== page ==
Buzzwords don’t serve brands, but values can.
Be beneficent instead of viral. Virality as a marketing model is outdated. Metaphors aside, we’ve all lived and reckoned with what it means for something to be viral. The force, while powerful, is also unpredictable. Better to be beneficent. Cultural strategist Ivan Askwith set the stage a decade ago when he said, “We need to understand that effective marketing is no longer about making consumers serve our agenda, but finding meaningful opportunities to serve theirs.” Look to brands like B Corp-certified Lubanzi Wines and Brooks Wine and how they strive to improve the way they do business with stakeholders. Lubanzi contributes 50 percent of their year-end profits to the Pebbles Project, an organization that works to improve the lives of those on South Africa’s wine farms, while Brooks is a member of 1% for the Planet and donates to environmental causes. Others like Du Nord Craft Spirits and Uncle Nearest support social causes through investing in their communities in a way that amplifies their identities as sincerely progressive brands.
Be honest instead of authentic. Authenticity is a slippery slope in the beverage business. Changes in climate and taste are challenging staid notions of what a typical wine and beer can be. Increasingly, spirits refuse to be easily categorized. And what even is an authentic RTD? To thine own brand be true. True selves learn, change, and grow. Honesty allows for these developments in brand while authenticity imposes boundaries. An authentic brand passively expects others to understand them, whereas an honest brand actively works hard to share, disclose, and inform.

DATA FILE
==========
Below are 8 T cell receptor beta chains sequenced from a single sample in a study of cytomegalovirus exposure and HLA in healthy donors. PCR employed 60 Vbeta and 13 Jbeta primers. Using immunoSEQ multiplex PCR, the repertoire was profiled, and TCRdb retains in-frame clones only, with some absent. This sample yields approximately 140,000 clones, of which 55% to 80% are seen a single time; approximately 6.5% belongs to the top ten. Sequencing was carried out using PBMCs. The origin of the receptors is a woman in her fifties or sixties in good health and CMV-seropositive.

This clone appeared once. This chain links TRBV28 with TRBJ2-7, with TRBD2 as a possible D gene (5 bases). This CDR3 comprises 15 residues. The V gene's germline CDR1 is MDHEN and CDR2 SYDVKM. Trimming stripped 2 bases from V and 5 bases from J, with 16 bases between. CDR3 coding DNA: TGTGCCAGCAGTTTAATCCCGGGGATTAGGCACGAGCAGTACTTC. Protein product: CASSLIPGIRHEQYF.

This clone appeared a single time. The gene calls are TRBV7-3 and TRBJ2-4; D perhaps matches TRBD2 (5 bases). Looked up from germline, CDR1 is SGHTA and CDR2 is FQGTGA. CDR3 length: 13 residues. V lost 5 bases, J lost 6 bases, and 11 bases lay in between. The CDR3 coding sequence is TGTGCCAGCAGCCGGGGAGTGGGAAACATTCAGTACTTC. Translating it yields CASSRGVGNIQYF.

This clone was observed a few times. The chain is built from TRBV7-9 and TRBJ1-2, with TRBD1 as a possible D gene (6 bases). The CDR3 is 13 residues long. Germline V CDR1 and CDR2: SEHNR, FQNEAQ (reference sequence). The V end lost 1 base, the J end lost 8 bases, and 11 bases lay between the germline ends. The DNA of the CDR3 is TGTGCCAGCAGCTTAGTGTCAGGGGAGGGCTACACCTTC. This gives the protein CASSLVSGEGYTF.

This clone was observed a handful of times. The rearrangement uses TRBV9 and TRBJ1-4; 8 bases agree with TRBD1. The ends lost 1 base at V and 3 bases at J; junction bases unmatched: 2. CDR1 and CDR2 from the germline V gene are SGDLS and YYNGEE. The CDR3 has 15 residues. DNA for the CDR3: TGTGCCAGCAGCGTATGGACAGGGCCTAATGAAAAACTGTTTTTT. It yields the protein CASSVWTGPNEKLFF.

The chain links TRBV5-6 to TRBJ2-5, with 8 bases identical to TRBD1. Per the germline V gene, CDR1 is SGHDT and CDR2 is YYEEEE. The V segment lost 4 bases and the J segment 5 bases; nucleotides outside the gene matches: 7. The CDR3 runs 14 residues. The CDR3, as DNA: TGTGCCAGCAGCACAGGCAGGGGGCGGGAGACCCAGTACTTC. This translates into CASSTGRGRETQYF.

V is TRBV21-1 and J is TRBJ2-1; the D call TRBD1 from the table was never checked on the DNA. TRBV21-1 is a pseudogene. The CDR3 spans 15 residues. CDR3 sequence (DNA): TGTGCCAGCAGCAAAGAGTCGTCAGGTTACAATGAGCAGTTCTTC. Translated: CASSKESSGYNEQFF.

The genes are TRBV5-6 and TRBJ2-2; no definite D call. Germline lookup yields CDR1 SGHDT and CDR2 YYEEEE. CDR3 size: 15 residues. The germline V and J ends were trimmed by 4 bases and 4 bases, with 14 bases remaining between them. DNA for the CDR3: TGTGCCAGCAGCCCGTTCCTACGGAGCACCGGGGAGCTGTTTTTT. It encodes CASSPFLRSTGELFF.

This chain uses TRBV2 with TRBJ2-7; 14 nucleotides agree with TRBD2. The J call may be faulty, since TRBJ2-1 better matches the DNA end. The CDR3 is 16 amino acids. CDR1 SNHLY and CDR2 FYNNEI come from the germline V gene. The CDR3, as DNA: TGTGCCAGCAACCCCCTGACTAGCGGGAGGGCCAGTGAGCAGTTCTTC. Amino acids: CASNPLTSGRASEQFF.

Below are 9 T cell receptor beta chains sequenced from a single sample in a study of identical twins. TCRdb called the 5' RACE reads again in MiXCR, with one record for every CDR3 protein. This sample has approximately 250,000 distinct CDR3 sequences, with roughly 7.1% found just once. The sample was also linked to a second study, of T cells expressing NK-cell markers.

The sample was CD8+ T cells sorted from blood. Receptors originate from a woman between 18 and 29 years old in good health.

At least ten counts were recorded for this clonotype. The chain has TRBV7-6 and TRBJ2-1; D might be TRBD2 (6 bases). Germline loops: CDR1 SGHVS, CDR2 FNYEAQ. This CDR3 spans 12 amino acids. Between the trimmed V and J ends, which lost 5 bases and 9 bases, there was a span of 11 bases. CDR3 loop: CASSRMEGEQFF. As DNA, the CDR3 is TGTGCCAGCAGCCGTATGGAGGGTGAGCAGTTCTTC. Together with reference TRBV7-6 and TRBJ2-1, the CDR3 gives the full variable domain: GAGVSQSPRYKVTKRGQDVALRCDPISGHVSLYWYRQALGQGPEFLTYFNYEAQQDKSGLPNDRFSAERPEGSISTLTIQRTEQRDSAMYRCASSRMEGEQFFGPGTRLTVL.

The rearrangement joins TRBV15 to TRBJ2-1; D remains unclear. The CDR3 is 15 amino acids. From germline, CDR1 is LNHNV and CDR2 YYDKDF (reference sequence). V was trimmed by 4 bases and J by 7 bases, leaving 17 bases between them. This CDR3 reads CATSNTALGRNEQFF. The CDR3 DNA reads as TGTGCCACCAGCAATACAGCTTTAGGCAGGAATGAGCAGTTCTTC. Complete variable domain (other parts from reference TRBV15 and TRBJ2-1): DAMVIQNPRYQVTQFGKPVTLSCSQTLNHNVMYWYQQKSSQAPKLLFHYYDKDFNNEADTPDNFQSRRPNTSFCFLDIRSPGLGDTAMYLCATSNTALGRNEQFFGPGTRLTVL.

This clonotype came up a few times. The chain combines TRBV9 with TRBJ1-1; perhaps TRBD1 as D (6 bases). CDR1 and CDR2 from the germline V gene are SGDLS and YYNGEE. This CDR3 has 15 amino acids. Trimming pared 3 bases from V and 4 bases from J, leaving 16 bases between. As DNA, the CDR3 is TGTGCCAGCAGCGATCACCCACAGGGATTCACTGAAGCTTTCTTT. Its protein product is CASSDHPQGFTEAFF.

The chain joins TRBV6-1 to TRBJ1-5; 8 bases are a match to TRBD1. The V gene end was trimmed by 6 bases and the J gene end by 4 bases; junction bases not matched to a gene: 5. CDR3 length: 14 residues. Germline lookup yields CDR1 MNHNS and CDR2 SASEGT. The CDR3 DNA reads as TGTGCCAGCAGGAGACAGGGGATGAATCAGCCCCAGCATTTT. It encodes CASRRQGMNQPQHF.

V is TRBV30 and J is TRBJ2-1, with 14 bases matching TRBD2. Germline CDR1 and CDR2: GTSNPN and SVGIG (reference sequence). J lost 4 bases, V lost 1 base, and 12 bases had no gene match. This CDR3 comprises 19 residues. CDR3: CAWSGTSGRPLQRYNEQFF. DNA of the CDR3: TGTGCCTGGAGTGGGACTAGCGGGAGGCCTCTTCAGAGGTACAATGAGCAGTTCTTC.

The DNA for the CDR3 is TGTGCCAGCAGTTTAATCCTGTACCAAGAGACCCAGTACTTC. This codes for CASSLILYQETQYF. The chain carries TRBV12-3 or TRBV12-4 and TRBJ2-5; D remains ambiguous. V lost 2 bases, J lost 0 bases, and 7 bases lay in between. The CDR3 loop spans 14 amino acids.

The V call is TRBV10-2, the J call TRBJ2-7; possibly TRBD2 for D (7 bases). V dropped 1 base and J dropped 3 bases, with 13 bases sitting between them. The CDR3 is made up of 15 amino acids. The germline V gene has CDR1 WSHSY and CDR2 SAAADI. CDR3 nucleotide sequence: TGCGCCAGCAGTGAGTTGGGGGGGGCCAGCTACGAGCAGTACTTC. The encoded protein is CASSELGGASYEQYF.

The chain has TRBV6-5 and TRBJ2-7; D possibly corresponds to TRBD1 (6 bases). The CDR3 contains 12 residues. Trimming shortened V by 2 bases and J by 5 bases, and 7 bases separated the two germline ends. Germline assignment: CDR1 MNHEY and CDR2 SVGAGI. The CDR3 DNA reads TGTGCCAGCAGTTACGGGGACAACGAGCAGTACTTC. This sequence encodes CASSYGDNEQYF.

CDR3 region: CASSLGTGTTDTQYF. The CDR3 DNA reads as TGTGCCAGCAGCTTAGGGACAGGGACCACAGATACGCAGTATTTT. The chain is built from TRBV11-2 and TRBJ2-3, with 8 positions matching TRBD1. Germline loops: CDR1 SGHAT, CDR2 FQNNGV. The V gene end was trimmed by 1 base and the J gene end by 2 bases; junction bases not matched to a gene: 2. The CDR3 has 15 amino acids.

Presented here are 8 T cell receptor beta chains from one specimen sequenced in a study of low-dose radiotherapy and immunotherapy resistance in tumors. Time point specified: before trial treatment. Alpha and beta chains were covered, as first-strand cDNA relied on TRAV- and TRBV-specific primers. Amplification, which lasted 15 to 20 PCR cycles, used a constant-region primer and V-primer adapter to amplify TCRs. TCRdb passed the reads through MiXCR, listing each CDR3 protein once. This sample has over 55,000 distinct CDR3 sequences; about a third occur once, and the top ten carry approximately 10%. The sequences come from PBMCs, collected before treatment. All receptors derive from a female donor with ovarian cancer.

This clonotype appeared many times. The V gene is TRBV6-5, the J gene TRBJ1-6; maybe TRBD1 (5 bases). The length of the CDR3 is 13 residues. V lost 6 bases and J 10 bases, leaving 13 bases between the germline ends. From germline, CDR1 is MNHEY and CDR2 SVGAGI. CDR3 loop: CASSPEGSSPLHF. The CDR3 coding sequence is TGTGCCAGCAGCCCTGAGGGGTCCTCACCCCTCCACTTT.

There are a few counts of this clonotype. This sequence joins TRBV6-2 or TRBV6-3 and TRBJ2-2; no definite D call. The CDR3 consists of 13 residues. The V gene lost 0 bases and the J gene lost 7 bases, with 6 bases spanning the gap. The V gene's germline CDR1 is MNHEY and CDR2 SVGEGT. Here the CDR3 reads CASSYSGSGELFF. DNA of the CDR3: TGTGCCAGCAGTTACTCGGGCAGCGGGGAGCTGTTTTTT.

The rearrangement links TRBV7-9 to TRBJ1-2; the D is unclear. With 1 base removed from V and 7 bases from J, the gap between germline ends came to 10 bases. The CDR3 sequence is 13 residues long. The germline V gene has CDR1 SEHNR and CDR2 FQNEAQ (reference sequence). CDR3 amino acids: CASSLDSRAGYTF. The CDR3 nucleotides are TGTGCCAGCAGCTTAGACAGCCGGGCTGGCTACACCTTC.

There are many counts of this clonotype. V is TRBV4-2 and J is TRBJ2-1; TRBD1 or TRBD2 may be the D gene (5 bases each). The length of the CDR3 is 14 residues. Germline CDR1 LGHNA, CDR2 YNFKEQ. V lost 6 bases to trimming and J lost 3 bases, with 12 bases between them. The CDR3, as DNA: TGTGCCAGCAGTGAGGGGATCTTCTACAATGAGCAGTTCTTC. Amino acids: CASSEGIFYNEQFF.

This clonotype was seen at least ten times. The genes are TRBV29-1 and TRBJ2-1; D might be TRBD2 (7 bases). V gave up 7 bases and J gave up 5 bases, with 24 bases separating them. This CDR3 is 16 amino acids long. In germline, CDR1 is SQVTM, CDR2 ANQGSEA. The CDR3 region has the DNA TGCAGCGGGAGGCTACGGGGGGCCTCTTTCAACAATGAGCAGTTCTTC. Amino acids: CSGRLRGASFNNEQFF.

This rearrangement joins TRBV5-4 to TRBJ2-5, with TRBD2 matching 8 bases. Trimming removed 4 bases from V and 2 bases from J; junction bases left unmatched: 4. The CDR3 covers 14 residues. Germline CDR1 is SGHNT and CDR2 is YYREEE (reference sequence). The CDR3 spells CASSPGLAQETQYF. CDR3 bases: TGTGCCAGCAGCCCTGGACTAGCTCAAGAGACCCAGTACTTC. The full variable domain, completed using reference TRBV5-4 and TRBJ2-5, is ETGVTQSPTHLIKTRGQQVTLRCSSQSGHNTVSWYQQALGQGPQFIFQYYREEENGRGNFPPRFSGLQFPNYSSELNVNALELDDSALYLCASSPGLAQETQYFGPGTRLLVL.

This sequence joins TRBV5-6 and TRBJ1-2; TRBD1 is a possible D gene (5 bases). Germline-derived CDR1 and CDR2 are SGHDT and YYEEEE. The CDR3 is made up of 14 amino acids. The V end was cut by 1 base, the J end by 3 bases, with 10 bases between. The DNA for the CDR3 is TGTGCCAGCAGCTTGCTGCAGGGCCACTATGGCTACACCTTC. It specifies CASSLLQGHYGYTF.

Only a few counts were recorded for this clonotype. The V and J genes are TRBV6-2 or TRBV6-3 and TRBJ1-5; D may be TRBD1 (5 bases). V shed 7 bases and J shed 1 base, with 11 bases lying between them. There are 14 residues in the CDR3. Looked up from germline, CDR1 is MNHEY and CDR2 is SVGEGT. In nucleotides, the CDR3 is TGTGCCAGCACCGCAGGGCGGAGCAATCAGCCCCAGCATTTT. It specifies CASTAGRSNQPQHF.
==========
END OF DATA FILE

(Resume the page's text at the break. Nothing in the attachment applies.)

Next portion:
For some brands, like From the Tank boxed wine, this is baked into their name; the wine is literally made in concrete or stainless steel tanks. Others like La Gritona Tequila are blatantly transparent on social media platforms about tricky subjects like the diversity of their investors.
Be subversive, instead of disruptive. Only brands and companies want to disrupt. Restaurants and retailers want to grow their businesses with as little effort and few resources as possible; end consumers want to enjoy their lives. Subversion looks something like this: Capturing some of the market power held by dominant brands through a combination of competitive pricing, eye-catching packaging, and unforgettable brand narratives. Break with the accepted establishment without trying to reinvent the whole system. Need some inspiration? Look to Aviation Gin’s brilliant “Peloton wife” spoof as a case study, which undeniably generated buzz for the brand.
Discoverability is Essential